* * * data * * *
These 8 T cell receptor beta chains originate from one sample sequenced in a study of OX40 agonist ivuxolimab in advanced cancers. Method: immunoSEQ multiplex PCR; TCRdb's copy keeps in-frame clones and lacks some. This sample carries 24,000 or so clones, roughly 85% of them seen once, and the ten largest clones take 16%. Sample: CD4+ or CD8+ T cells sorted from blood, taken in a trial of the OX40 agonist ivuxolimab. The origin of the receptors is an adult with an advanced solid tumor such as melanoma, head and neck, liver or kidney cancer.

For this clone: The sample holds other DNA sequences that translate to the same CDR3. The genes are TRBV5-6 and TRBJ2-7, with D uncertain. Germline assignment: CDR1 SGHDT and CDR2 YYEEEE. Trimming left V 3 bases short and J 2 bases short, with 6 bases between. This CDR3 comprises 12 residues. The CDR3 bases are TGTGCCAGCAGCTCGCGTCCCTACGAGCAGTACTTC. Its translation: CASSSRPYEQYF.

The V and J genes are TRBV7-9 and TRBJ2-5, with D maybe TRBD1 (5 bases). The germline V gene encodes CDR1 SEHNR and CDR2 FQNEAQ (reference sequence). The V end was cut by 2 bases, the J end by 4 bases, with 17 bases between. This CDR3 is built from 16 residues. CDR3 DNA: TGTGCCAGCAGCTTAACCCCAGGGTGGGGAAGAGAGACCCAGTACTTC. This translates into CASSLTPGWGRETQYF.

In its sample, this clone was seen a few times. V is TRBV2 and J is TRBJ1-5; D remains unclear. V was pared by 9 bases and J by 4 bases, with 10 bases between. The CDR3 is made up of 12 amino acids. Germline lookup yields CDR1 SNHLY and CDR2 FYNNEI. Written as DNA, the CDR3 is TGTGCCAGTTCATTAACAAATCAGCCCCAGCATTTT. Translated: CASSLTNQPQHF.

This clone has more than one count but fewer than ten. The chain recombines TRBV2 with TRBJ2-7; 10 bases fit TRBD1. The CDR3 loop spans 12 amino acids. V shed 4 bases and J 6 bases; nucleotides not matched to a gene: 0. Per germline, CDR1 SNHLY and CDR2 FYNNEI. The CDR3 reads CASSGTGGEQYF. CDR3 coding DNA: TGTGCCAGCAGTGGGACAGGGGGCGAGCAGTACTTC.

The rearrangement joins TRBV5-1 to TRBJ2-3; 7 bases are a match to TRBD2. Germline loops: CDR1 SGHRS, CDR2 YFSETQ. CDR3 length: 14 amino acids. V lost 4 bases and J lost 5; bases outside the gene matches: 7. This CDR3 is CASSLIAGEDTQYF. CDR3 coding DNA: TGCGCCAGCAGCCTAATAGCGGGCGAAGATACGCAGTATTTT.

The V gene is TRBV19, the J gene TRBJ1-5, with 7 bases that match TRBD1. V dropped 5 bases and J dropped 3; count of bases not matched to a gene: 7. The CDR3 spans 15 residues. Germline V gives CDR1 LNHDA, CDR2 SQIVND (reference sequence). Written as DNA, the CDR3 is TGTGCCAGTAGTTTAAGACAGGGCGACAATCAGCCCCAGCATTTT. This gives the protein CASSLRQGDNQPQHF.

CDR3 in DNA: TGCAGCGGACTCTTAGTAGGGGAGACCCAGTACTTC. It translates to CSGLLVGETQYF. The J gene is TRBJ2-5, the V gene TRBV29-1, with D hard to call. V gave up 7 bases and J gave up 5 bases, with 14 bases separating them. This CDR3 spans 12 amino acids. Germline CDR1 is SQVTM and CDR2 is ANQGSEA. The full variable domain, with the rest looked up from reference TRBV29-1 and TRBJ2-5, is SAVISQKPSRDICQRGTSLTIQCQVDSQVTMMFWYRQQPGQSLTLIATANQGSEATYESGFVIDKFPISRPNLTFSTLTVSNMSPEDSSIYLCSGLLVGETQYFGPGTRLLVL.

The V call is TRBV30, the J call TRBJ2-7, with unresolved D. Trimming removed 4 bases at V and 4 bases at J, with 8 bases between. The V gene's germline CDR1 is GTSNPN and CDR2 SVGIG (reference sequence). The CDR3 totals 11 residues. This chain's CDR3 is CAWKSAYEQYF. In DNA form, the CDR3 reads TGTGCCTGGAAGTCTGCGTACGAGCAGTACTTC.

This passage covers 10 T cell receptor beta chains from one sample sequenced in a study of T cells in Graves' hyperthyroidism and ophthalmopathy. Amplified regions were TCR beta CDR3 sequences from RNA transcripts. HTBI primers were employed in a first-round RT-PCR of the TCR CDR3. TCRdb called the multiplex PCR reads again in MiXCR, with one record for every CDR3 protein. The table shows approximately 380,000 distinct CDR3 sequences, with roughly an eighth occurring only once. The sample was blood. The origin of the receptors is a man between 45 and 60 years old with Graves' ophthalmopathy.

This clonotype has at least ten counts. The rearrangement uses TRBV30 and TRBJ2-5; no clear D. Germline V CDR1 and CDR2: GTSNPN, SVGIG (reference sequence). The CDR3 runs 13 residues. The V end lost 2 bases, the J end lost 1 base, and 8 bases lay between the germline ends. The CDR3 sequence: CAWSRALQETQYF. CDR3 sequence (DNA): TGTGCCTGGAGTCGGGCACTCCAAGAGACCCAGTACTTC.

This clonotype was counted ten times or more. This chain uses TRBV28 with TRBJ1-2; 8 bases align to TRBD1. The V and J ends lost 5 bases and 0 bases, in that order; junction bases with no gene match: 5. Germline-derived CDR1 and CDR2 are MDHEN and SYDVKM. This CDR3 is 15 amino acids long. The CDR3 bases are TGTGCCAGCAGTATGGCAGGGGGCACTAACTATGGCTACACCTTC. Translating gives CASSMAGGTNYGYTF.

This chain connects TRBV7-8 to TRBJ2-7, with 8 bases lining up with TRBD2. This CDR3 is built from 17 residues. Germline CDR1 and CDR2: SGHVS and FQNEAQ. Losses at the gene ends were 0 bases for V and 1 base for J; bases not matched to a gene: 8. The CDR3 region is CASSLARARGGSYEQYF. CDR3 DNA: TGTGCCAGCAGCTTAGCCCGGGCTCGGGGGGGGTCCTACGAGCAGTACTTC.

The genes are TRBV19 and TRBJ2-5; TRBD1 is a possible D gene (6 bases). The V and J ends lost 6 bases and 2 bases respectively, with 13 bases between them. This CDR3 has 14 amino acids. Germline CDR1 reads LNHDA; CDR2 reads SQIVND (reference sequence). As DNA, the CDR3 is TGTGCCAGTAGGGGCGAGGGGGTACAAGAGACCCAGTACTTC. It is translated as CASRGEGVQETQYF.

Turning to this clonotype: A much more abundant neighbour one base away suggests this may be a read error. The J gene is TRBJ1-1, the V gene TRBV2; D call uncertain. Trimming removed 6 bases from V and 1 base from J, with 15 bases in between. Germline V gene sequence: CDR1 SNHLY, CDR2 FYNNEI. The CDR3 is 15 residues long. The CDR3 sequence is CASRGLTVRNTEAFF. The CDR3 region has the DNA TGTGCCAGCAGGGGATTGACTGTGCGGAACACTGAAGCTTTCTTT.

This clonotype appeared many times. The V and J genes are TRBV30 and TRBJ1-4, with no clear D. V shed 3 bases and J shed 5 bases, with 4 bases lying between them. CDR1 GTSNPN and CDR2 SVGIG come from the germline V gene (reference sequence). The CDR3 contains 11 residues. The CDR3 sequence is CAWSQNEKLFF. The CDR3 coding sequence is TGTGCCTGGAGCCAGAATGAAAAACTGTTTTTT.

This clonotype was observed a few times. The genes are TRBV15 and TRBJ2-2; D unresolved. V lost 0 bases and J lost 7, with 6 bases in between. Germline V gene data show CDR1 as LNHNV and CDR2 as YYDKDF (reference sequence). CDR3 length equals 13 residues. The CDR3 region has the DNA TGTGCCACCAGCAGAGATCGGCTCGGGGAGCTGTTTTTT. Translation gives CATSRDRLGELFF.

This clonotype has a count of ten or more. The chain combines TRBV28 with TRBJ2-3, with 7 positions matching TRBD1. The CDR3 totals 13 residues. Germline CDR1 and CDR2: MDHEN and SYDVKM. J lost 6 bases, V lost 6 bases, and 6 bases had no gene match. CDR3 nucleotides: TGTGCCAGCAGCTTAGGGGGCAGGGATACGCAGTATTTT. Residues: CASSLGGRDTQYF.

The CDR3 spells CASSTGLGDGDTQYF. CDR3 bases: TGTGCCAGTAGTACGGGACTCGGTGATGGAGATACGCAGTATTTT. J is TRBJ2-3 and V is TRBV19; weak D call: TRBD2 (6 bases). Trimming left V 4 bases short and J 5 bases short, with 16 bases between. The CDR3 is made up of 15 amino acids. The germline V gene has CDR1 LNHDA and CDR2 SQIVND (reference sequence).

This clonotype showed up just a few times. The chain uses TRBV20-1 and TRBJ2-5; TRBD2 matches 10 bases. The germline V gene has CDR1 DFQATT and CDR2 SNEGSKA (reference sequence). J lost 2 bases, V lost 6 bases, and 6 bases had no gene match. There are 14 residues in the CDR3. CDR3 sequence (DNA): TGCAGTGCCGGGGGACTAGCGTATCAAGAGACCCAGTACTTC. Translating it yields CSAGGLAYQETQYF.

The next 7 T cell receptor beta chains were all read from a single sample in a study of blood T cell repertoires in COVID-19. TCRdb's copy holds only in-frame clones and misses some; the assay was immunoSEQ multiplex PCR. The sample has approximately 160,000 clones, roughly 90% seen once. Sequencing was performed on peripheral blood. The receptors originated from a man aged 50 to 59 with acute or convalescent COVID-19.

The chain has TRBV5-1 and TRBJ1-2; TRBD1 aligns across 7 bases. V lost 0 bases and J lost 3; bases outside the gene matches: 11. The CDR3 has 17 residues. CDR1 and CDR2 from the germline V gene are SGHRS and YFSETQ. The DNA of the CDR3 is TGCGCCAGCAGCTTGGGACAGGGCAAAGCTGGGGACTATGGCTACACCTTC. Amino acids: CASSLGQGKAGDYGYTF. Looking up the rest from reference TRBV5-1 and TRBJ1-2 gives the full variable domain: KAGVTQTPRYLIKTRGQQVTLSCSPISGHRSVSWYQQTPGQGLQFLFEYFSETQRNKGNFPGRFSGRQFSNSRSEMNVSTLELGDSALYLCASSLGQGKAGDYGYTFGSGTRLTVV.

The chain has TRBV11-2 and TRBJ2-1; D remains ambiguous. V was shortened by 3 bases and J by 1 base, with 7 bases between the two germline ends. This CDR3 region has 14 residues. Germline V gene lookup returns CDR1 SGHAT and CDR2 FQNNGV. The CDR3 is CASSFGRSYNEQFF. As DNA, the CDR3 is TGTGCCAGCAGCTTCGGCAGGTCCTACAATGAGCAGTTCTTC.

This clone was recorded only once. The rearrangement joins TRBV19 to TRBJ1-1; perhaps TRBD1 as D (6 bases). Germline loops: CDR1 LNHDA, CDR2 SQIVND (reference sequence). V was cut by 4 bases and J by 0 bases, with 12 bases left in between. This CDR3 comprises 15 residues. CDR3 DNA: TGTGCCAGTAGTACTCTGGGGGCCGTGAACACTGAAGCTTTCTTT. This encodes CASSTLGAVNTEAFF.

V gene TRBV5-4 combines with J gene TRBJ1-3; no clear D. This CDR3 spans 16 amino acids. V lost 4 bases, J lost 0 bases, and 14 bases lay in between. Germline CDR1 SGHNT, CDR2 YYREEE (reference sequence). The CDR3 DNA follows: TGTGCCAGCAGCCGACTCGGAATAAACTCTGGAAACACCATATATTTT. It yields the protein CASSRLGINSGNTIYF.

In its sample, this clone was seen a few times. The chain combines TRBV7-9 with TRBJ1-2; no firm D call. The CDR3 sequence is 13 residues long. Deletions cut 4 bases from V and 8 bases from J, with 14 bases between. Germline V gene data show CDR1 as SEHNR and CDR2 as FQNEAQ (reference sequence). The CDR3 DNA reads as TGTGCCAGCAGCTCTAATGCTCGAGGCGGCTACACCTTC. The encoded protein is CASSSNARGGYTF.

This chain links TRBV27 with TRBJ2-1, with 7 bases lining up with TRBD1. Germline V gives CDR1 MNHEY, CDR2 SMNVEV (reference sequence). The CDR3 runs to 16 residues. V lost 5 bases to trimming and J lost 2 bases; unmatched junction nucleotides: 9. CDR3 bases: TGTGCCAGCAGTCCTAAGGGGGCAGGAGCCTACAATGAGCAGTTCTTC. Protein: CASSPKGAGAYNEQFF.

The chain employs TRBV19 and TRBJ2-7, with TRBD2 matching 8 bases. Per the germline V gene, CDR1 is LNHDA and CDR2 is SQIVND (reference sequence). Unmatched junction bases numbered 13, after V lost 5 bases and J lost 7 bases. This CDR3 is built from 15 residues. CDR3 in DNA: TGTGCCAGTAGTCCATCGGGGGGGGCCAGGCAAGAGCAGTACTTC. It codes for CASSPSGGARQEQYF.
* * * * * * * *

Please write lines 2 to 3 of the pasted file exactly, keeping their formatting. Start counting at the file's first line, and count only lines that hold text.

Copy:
For this clone: The sample holds other DNA sequences that translate to the same CDR3. The genes are TRBV5-6 and TRBJ2-7, with D uncertain. Germline assignment: CDR1 SGHDT and CDR2 YYEEEE. Trimming left V 3 bases short and J 2 bases short, with 6 bases between. This CDR3 comprises 12 residues. The CDR3 bases are TGTGCCAGCAGCTCGCGTCCCTACGAGCAGTACTTC. Its translation: CASSSRPYEQYF.

The V and J genes are TRBV7-9 and TRBJ2-5, with D maybe TRBD1 (5 bases). The germline V gene encodes CDR1 SEHNR and CDR2 FQNEAQ (reference sequence). The V end was cut by 2 bases, the J end by 4 bases, with 17 bases between. This CDR3 is built from 16 residues. CDR3 DNA: TGTGCCAGCAGCTTAACCCCAGGGTGGGGAAGAGAGACCCAGTACTTC. This translates into CASSLTPGWGRETQYF.